Back in 2009, while he was still training to become an architect, Daniel Toole listened intently as a friend’s parents mused about building a modern house next to their traditional home in Seattle.
The couple, Liliane and Michael Flacco, had an extra-wide lot and used much of it for a large garden. But after raising their sons, Mr. Toole’s friend Nicolas, now 39, and Alexander, 34, in the three-story, early 20th-century house, they wanted to downsize to a smaller, modern one. Their long-term plan was to subdivide the lot, sell the old house and build a new one where the garden was.
“We had lived in that house for 30-plus years,” said Mr. Flacco, 69, a retired anesthesiologist. But after the children grew up, “it was way more house than we needed.”
Ms. Flacco, 71, who was born and raised in Switzerland, was thrilled by the idea of designing something dramatically different from their old home. “I had always liked modern architecture,” she said. “My idea was to do a kind of Scandinavian, simple house.”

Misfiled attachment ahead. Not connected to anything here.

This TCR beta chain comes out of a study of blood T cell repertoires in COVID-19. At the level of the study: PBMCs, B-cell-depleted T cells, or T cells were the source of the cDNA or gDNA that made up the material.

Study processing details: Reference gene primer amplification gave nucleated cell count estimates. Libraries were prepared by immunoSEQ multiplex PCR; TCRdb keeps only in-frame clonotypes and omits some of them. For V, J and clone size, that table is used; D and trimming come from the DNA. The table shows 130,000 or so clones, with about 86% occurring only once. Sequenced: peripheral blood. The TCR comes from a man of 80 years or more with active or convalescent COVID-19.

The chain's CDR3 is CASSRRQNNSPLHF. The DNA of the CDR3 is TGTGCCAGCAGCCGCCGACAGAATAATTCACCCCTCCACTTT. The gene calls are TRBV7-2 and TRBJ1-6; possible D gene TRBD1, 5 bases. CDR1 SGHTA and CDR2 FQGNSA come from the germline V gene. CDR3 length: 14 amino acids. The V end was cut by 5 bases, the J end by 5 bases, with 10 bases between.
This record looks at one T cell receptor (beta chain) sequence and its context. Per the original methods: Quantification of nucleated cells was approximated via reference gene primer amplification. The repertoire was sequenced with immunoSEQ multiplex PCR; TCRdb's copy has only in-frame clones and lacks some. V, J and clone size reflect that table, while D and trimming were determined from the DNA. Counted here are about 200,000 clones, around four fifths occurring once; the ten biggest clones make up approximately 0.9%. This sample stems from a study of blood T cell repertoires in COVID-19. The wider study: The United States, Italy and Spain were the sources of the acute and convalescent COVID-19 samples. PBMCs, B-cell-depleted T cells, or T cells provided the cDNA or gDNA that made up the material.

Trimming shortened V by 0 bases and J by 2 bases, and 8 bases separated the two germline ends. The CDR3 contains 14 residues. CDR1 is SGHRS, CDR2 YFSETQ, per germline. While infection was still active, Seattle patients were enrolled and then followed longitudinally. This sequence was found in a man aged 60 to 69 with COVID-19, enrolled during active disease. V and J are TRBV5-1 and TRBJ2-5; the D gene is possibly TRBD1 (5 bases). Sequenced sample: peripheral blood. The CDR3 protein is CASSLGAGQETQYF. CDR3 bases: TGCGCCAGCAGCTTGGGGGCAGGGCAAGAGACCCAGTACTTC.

own firm. After pandemic-related construction delays, the house for the Flaccos was completed at the beginning of 2021, at a cost of more than $3 million.
Ms. Flacco developed a landscape plan with her friend Dodi Fredericks, a landscape architect, and has continued to tinker with the meadow-like gardens, which sprout with Japanese maple trees, hydrangeas, ferns and sedums. “I want a loose, more natural landscape,” she said, as a foil to the clean lines of the house.
There were moments when the Flaccos worried that a concrete house might feel too unforgiving, but their concerns were allayed once they moved in. “There are a lot of gray, wintry days in Seattle, and I was afraid that I would feel like I was in a bunker,” Mr. Flacco said. “But it’s a really warm, inviting house.”
“After a few days,” Ms. Flacco added, “I didn’t want to go back to the old house at all.”
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